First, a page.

In Bach’s day, drinking coffee was not without controversy.
Coffee is inextricably linked with the Netherlands. From the beginning of the eighteenth century, the Dutch East India Company set up its own coffee plantations in Java, as an alternative to importing coffee from Yemen. This meant that the Dutch were the main suppliers of coffee to Europe around 1720.
The culture of drinking coffee, which was originally an Arab custom, spread all over Europe from the beginning of the eighteenth century, first to the noble elite and then to the middle classes. Coffee houses sprang up everywhere. In Leipzig, there were more than ten. From 1723, the coffee house of Gottfried Zimmermann was the regular performance venue for the best amateur music ensemble of the city. In 1729, Bach became the leader of this ensemble, called Collegium musicum. The coffee cantata was created around 1734 for the concerts in Café Zimmermann.
In Bach’s day, drinking coffee was certainly not without controversy. The effects of the beverage were unknown as yet. The text by Bach’s librettist Picander tells of a girl who is addicted and of women who know their own mind, and sexual innuendo is never far away. The main character Liesgen is prepared to give up parties and fashionable clothing in order to sustain her coffee-drinking habit, but when her father says she will never get a husband, she appears to give in. “Ah, a husband!”, she swoons. “So that at last, before I go to bed, I could get a lusty lover”. But actually, of course, she makes sure that she gets both: a lover and a cup of coffee.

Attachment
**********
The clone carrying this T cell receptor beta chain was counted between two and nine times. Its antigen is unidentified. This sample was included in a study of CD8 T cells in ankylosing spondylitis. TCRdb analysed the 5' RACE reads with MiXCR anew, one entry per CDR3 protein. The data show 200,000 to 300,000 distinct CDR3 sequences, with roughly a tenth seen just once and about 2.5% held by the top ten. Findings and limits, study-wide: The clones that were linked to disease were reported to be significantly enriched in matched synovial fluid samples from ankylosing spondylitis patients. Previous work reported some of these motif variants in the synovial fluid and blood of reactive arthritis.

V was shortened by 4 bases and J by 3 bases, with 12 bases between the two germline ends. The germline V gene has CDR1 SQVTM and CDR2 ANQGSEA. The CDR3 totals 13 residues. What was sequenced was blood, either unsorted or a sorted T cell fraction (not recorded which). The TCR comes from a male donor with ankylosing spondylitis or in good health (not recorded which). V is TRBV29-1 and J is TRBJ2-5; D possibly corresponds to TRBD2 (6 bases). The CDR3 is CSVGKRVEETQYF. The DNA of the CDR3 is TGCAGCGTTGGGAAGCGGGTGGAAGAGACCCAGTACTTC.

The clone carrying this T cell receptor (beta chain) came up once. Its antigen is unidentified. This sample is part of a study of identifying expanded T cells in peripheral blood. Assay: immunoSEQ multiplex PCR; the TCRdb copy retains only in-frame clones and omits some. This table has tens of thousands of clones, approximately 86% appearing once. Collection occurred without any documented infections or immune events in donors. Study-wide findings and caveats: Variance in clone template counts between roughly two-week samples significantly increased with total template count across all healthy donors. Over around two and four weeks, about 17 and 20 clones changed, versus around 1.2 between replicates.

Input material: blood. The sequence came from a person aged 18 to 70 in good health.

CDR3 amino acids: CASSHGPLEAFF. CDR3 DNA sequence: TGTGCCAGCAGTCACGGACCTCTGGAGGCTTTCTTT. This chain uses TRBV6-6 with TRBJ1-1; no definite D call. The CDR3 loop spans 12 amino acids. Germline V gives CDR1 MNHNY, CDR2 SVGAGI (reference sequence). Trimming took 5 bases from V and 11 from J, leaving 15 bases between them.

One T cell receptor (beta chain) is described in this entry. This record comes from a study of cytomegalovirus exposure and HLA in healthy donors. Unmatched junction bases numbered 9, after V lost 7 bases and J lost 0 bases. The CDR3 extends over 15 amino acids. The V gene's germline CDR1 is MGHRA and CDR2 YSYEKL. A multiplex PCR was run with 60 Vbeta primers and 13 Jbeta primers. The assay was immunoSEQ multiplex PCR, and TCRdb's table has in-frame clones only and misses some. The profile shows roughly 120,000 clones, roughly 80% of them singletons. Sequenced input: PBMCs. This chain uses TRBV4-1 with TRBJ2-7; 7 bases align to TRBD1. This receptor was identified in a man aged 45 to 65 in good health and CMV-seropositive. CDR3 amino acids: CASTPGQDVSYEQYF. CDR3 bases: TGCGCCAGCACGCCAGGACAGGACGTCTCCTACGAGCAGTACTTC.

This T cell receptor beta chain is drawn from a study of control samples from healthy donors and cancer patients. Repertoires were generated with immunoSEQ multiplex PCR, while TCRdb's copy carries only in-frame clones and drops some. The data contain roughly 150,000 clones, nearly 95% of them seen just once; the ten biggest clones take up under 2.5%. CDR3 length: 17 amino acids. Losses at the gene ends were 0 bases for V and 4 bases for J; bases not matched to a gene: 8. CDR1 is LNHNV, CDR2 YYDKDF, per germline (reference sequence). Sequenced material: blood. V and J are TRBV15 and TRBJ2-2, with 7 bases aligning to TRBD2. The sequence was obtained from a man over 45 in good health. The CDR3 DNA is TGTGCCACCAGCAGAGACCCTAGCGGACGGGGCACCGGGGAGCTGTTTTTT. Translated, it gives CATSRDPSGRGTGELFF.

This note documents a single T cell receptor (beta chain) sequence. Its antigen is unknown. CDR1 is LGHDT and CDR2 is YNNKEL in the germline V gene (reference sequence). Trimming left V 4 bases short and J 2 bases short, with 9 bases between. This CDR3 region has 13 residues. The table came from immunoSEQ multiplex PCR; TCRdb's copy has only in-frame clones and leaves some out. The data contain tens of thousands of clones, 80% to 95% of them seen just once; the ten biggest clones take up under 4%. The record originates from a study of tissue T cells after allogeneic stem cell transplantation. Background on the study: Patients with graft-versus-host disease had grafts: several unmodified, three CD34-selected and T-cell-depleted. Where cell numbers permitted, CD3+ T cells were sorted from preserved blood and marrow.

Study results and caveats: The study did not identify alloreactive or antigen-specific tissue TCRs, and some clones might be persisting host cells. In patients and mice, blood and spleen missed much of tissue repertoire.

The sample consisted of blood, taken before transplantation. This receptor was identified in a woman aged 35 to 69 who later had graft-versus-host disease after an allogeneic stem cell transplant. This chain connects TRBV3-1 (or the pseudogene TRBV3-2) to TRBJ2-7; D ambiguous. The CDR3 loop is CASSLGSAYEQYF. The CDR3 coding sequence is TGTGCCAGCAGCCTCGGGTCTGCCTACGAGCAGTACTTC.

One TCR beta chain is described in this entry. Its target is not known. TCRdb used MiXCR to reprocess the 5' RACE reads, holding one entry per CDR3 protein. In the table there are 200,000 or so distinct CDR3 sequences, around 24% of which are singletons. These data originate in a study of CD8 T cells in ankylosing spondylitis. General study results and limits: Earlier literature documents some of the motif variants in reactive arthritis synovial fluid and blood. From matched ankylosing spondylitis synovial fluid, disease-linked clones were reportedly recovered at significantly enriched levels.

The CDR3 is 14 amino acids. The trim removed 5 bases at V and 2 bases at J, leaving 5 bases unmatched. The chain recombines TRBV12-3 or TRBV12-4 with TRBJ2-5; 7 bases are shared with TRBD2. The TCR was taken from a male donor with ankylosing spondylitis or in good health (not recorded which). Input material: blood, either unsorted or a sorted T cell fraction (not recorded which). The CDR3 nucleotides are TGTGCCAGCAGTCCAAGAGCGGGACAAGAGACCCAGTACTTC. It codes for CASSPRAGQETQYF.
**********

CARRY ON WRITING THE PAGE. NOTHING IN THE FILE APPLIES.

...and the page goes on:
As early as 1860, in his novel Max Havelaar, Multatuli uses Javanese coffee to denounce the colonial exploitation of the Dutch East Indies. And our performance of the coffee cantata also has a link to this Dutch colonial past. It was recorded in the headquarters of Radio Kootwijk, the early 20th-century broadcasting station in the Hoge Veluwe national park, which provided the radio link between the Netherlands and its colonies. “Hello Bandung, can you hear me?”, asked Queen Emma at the opening in 1929, when huge quantities of coffee were still coming from Java.